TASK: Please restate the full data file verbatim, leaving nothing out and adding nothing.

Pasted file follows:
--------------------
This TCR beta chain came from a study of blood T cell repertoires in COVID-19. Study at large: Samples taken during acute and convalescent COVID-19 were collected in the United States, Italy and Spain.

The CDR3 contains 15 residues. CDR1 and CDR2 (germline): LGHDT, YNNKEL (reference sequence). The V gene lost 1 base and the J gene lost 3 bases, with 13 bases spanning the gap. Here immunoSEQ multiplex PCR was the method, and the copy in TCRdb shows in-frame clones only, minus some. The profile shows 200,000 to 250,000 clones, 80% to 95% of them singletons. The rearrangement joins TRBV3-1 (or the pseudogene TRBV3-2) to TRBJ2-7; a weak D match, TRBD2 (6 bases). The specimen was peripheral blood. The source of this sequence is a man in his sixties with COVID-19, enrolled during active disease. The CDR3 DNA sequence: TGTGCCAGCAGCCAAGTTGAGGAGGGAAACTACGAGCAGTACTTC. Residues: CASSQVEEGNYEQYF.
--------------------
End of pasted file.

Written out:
This TCR beta chain came from a study of blood T cell repertoires in COVID-19. Study at large: Samples taken during acute and convalescent COVID-19 were collected in the United States, Italy and Spain.

The CDR3 contains 15 residues. CDR1 and CDR2 (germline): LGHDT, YNNKEL (reference sequence). The V gene lost 1 base and the J gene lost 3 bases, with 13 bases spanning the gap. Here immunoSEQ multiplex PCR was the method, and the copy in TCRdb shows in-frame clones only, minus some. The profile shows 200,000 to 250,000 clones, 80% to 95% of them singletons. The rearrangement joins TRBV3-1 (or the pseudogene TRBV3-2) to TRBJ2-7; a weak D match, TRBD2 (6 bases). The specimen was peripheral blood. The source of this sequence is a man in his sixties with COVID-19, enrolled during active disease. The CDR3 DNA sequence: TGTGCCAGCAGCCAAGTTGAGGAGGGAAACTACGAGCAGTACTTC. Residues: CASSQVEEGNYEQYF.